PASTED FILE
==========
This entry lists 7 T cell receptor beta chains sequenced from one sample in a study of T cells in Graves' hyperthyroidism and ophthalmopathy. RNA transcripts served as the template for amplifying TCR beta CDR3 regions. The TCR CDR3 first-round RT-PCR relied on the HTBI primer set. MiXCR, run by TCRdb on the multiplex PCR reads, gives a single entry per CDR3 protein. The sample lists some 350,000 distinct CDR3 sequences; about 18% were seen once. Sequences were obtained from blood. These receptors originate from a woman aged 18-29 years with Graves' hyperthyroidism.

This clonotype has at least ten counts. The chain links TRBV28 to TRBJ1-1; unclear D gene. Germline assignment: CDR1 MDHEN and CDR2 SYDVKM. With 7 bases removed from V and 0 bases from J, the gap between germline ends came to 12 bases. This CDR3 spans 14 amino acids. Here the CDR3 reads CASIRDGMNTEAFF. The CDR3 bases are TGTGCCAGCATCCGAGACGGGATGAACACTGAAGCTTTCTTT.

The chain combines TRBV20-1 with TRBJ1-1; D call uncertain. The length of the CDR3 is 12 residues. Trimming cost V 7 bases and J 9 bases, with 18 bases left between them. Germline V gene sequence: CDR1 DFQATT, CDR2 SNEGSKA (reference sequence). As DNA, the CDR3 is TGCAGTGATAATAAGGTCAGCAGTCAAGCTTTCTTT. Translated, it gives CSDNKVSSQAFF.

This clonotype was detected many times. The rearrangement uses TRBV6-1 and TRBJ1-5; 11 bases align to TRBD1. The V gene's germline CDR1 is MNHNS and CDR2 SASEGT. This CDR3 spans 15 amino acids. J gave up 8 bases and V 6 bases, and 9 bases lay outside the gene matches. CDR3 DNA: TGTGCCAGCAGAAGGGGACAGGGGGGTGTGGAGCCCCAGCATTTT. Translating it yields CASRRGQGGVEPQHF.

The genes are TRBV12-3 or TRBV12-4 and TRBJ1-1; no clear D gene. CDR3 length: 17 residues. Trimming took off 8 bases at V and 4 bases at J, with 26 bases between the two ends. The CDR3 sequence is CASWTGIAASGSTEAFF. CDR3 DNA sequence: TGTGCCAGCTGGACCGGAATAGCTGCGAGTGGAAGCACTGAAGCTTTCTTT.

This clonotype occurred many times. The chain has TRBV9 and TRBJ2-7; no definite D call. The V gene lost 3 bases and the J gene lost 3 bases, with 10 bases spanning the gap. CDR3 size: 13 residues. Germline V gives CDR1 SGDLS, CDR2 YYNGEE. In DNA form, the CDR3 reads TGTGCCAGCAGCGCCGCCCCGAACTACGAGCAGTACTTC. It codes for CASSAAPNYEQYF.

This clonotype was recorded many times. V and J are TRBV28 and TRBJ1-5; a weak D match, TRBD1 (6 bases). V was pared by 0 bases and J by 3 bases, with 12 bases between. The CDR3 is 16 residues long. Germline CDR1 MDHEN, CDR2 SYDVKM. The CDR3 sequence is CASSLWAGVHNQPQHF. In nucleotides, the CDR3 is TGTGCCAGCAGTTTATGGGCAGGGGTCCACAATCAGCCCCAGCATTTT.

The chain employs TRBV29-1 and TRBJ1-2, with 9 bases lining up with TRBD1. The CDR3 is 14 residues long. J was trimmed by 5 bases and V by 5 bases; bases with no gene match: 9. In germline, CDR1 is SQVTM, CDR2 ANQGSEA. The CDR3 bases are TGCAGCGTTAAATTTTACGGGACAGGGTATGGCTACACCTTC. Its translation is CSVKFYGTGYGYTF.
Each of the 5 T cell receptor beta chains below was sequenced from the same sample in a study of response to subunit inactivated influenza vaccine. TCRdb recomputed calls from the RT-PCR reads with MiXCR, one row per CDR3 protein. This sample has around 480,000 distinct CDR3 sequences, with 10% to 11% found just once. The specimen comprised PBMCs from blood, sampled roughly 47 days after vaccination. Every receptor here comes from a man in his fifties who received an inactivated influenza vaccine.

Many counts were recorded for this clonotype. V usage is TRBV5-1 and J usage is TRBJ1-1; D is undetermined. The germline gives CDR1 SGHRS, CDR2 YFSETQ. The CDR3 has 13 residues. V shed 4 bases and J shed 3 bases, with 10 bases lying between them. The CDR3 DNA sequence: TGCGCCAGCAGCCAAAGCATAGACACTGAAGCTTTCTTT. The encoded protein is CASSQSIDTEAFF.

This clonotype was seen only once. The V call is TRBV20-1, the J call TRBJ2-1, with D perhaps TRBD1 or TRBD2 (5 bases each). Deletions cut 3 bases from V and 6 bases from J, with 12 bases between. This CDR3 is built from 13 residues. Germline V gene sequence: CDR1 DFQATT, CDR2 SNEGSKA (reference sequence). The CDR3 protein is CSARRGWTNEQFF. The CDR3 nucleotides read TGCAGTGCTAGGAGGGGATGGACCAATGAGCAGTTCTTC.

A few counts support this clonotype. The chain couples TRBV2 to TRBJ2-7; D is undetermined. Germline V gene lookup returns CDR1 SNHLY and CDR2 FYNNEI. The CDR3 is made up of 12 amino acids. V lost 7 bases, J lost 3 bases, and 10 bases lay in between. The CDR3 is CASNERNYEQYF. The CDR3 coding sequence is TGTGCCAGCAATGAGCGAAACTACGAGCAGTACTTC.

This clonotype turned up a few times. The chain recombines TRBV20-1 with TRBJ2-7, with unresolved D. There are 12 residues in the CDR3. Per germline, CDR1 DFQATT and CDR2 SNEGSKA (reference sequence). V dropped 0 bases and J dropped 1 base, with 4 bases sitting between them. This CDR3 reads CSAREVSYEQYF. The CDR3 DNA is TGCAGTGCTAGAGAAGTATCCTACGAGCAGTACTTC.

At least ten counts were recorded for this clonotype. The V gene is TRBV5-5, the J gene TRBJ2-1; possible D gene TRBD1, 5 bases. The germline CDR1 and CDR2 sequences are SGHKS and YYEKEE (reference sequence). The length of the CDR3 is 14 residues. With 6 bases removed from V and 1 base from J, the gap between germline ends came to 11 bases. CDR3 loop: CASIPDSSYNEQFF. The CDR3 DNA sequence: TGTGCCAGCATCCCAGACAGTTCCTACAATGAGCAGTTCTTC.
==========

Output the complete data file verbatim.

This entry lists 7 T cell receptor beta chains sequenced from one sample in a study of T cells in Graves' hyperthyroidism and ophthalmopathy. RNA transcripts served as the template for amplifying TCR beta CDR3 regions. The TCR CDR3 first-round RT-PCR relied on the HTBI primer set. MiXCR, run by TCRdb on the multiplex PCR reads, gives a single entry per CDR3 protein. The sample lists some 350,000 distinct CDR3 sequences; about 18% were seen once. Sequences were obtained from blood. These receptors originate from a woman aged 18-29 years with Graves' hyperthyroidism.

This clonotype has at least ten counts. The chain links TRBV28 to TRBJ1-1; unclear D gene. Germline assignment: CDR1 MDHEN and CDR2 SYDVKM. With 7 bases removed from V and 0 bases from J, the gap between germline ends came to 12 bases. This CDR3 spans 14 amino acids. Here the CDR3 reads CASIRDGMNTEAFF. The CDR3 bases are TGTGCCAGCATCCGAGACGGGATGAACACTGAAGCTTTCTTT.

The chain combines TRBV20-1 with TRBJ1-1; D call uncertain. The length of the CDR3 is 12 residues. Trimming cost V 7 bases and J 9 bases, with 18 bases left between them. Germline V gene sequence: CDR1 DFQATT, CDR2 SNEGSKA (reference sequence). As DNA, the CDR3 is TGCAGTGATAATAAGGTCAGCAGTCAAGCTTTCTTT. Translated, it gives CSDNKVSSQAFF.

This clonotype was detected many times. The rearrangement uses TRBV6-1 and TRBJ1-5; 11 bases align to TRBD1. The V gene's germline CDR1 is MNHNS and CDR2 SASEGT. This CDR3 spans 15 amino acids. J gave up 8 bases and V 6 bases, and 9 bases lay outside the gene matches. CDR3 DNA: TGTGCCAGCAGAAGGGGACAGGGGGGTGTGGAGCCCCAGCATTTT. Translating it yields CASRRGQGGVEPQHF.

The genes are TRBV12-3 or TRBV12-4 and TRBJ1-1; no clear D gene. CDR3 length: 17 residues. Trimming took off 8 bases at V and 4 bases at J, with 26 bases between the two ends. The CDR3 sequence is CASWTGIAASGSTEAFF. CDR3 DNA sequence: TGTGCCAGCTGGACCGGAATAGCTGCGAGTGGAAGCACTGAAGCTTTCTTT.

This clonotype occurred many times. The chain has TRBV9 and TRBJ2-7; no definite D call. The V gene lost 3 bases and the J gene lost 3 bases, with 10 bases spanning the gap. CDR3 size: 13 residues. Germline V gives CDR1 SGDLS, CDR2 YYNGEE. In DNA form, the CDR3 reads TGTGCCAGCAGCGCCGCCCCGAACTACGAGCAGTACTTC. It codes for CASSAAPNYEQYF.

This clonotype was recorded many times. V and J are TRBV28 and TRBJ1-5; a weak D match, TRBD1 (6 bases). V was pared by 0 bases and J by 3 bases, with 12 bases between. The CDR3 is 16 residues long. Germline CDR1 MDHEN, CDR2 SYDVKM. The CDR3 sequence is CASSLWAGVHNQPQHF. In nucleotides, the CDR3 is TGTGCCAGCAGTTTATGGGCAGGGGTCCACAATCAGCCCCAGCATTTT.

The chain employs TRBV29-1 and TRBJ1-2, with 9 bases lining up with TRBD1. The CDR3 is 14 residues long. J was trimmed by 5 bases and V by 5 bases; bases with no gene match: 9. In germline, CDR1 is SQVTM, CDR2 ANQGSEA. The CDR3 bases are TGCAGCGTTAAATTTTACGGGACAGGGTATGGCTACACCTTC. Its translation is CSVKFYGTGYGYTF.
Each of the 5 T cell receptor beta chains below was sequenced from the same sample in a study of response to subunit inactivated influenza vaccine. TCRdb recomputed calls from the RT-PCR reads with MiXCR, one row per CDR3 protein. This sample has around 480,000 distinct CDR3 sequences, with 10% to 11% found just once. The specimen comprised PBMCs from blood, sampled roughly 47 days after vaccination. Every receptor here comes from a man in his fifties who received an inactivated influenza vaccine.

Many counts were recorded for this clonotype. V usage is TRBV5-1 and J usage is TRBJ1-1; D is undetermined. The germline gives CDR1 SGHRS, CDR2 YFSETQ. The CDR3 has 13 residues. V shed 4 bases and J shed 3 bases, with 10 bases lying between them. The CDR3 DNA sequence: TGCGCCAGCAGCCAAAGCATAGACACTGAAGCTTTCTTT. The encoded protein is CASSQSIDTEAFF.

This clonotype was seen only once. The V call is TRBV20-1, the J call TRBJ2-1, with D perhaps TRBD1 or TRBD2 (5 bases each). Deletions cut 3 bases from V and 6 bases from J, with 12 bases between. This CDR3 is built from 13 residues. Germline V gene sequence: CDR1 DFQATT, CDR2 SNEGSKA (reference sequence). The CDR3 protein is CSARRGWTNEQFF. The CDR3 nucleotides read TGCAGTGCTAGGAGGGGATGGACCAATGAGCAGTTCTTC.

A few counts support this clonotype. The chain couples TRBV2 to TRBJ2-7; D is undetermined. Germline V gene lookup returns CDR1 SNHLY and CDR2 FYNNEI. The CDR3 is made up of 12 amino acids. V lost 7 bases, J lost 3 bases, and 10 bases lay in between. The CDR3 is CASNERNYEQYF. The CDR3 coding sequence is TGTGCCAGCAATGAGCGAAACTACGAGCAGTACTTC.

This clonotype turned up a few times. The chain recombines TRBV20-1 with TRBJ2-7, with unresolved D. There are 12 residues in the CDR3. Per germline, CDR1 DFQATT and CDR2 SNEGSKA (reference sequence). V dropped 0 bases and J dropped 1 base, with 4 bases sitting between them. This CDR3 reads CSAREVSYEQYF. The CDR3 DNA is TGCAGTGCTAGAGAAGTATCCTACGAGCAGTACTTC.

At least ten counts were recorded for this clonotype. The V gene is TRBV5-5, the J gene TRBJ2-1; possible D gene TRBD1, 5 bases. The germline CDR1 and CDR2 sequences are SGHKS and YYEKEE (reference sequence). The length of the CDR3 is 14 residues. With 6 bases removed from V and 1 base from J, the gap between germline ends came to 11 bases. CDR3 loop: CASIPDSSYNEQFF. The CDR3 DNA sequence: TGTGCCAGCATCCCAGACAGTTCCTACAATGAGCAGTTCTTC.